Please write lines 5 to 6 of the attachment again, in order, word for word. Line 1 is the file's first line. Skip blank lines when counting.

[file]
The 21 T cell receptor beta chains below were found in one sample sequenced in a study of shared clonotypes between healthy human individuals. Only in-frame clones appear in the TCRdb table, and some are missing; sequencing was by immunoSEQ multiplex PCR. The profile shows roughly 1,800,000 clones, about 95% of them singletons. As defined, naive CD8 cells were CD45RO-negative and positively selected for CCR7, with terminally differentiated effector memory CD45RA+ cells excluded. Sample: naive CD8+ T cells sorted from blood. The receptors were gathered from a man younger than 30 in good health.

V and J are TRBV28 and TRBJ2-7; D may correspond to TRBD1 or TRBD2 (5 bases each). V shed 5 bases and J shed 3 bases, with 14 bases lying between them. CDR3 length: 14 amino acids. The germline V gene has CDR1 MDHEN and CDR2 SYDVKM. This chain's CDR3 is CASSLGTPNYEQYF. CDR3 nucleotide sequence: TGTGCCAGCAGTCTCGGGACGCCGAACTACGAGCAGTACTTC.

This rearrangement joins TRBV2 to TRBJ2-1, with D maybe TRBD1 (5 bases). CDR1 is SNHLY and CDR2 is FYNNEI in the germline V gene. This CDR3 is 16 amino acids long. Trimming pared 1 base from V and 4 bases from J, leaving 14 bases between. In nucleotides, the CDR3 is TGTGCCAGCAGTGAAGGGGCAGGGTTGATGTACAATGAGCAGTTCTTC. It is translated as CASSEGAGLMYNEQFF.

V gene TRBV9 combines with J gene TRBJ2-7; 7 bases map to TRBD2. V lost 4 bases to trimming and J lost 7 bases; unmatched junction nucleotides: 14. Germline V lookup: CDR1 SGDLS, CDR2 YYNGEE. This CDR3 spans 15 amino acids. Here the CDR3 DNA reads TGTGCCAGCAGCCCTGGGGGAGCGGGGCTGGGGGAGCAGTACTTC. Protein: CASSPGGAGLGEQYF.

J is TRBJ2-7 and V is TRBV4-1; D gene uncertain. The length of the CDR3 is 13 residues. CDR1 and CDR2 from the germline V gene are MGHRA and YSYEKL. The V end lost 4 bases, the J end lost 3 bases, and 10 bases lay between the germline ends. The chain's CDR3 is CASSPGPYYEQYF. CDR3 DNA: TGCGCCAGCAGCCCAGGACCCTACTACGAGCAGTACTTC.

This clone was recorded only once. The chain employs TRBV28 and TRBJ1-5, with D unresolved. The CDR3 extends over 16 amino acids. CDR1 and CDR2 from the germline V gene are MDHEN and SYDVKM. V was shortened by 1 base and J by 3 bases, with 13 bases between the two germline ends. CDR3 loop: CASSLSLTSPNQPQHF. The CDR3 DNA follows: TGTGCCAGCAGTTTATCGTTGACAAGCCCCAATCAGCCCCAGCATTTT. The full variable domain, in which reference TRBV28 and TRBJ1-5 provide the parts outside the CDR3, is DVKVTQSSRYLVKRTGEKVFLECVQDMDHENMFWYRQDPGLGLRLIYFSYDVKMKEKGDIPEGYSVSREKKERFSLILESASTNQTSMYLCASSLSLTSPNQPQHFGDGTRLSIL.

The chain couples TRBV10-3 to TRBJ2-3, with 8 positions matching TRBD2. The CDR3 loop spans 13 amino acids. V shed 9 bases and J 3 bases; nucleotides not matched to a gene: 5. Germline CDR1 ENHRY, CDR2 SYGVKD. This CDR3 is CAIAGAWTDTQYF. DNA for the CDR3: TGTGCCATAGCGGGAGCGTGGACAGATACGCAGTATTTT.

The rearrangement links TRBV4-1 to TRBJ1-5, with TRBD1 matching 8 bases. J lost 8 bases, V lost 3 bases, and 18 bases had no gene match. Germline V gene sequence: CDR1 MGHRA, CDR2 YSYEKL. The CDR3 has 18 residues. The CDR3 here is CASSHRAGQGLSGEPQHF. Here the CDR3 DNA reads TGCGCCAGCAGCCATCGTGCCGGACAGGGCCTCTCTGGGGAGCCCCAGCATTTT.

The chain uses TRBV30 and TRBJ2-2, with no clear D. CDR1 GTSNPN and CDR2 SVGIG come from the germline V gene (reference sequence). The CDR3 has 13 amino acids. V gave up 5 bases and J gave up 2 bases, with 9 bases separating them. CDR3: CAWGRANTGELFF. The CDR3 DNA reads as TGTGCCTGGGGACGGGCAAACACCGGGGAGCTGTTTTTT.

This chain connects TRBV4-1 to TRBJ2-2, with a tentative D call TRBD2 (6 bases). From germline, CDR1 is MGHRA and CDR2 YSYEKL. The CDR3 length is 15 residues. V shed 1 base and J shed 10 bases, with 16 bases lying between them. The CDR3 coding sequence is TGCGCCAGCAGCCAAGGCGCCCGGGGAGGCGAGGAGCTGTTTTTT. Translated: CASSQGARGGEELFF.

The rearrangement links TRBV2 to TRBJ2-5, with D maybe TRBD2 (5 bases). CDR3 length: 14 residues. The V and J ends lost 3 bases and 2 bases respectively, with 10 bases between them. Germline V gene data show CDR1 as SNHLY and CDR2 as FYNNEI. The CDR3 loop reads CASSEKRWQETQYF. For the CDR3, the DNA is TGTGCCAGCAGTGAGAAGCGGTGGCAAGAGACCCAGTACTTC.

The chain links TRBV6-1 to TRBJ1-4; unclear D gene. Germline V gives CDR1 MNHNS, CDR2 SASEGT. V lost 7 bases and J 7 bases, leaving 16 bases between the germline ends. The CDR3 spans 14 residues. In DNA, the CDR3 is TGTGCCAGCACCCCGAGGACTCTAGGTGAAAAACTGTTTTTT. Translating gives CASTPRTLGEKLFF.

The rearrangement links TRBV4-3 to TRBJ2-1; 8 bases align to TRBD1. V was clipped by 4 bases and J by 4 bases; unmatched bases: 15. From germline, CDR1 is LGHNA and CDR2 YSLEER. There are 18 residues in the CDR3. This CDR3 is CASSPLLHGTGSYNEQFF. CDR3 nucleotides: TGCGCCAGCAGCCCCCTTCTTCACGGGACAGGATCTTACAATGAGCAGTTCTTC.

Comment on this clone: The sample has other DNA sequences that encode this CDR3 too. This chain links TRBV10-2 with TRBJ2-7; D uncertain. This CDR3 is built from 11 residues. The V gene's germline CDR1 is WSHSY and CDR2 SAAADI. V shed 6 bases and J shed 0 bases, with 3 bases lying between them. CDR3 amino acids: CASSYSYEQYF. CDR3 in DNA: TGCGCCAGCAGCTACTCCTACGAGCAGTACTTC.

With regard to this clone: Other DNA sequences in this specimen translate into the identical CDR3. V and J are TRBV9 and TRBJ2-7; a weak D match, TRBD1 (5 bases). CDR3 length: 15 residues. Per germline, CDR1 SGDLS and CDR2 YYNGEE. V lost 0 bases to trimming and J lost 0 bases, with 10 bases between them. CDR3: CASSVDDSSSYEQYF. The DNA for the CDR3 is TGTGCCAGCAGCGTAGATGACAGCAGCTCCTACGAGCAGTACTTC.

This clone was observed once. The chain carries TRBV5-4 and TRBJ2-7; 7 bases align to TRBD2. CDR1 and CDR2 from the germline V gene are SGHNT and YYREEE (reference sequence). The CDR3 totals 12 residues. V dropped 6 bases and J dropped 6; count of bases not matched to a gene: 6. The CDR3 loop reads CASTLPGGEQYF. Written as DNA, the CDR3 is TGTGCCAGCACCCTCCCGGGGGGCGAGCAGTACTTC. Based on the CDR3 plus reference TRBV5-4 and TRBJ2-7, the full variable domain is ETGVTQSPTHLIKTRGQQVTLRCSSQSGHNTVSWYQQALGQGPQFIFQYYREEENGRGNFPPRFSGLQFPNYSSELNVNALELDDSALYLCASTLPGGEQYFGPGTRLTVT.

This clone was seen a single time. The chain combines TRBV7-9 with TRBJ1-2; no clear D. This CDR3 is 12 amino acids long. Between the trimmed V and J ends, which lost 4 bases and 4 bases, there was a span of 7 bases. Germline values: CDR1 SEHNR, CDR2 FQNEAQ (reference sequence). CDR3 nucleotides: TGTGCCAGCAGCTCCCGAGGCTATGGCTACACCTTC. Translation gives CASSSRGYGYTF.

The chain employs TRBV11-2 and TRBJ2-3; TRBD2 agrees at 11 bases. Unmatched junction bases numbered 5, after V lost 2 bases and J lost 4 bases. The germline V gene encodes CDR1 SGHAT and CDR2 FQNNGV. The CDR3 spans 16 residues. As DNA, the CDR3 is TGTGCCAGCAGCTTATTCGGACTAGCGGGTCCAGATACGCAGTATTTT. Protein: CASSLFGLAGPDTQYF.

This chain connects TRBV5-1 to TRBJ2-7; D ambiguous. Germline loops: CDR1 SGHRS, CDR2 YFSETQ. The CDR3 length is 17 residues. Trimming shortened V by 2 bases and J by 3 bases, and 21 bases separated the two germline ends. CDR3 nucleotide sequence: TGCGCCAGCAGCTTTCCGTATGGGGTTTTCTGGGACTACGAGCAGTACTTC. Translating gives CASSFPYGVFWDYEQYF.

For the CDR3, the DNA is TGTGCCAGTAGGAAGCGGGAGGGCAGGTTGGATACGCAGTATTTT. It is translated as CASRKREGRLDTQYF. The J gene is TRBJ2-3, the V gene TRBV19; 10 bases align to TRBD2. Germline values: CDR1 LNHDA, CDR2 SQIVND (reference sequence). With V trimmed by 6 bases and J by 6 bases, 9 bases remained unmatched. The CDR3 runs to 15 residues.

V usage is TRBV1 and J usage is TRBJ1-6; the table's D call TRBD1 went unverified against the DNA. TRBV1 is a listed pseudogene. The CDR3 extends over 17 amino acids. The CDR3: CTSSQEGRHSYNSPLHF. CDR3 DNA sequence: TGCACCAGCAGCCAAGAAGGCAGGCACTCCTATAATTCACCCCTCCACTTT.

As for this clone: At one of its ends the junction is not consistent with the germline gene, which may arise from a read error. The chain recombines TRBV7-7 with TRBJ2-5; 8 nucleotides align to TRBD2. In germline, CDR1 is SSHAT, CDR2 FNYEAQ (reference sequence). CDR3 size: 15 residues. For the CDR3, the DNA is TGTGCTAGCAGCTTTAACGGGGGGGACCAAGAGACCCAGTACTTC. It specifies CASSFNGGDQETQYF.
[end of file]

J is TRBJ2-7 and V is TRBV4-1; D gene uncertain. The length of the CDR3 is 13 residues. CDR1 and CDR2 from the germline V gene are MGHRA and YSYEKL. The V end lost 4 bases, the J end lost 3 bases, and 10 bases lay between the germline ends. The chain's CDR3 is CASSPGPYYEQYF. CDR3 DNA: TGCGCCAGCAGCCCAGGACCCTACTACGAGCAGTACTTC.

This clone was recorded only once. The chain employs TRBV28 and TRBJ1-5, with D unresolved. The CDR3 extends over 16 amino acids. CDR1 and CDR2 from the germline V gene are MDHEN and SYDVKM. V was shortened by 1 base and J by 3 bases, with 13 bases between the two germline ends. CDR3 loop: CASSLSLTSPNQPQHF. The CDR3 DNA follows: TGTGCCAGCAGTTTATCGTTGACAAGCCCCAATCAGCCCCAGCATTTT. The full variable domain, in which reference TRBV28 and TRBJ1-5 provide the parts outside the CDR3, is DVKVTQSSRYLVKRTGEKVFLECVQDMDHENMFWYRQDPGLGLRLIYFSYDVKMKEKGDIPEGYSVSREKKERFSLILESASTNQTSMYLCASSLSLTSPNQPQHFGDGTRLSIL.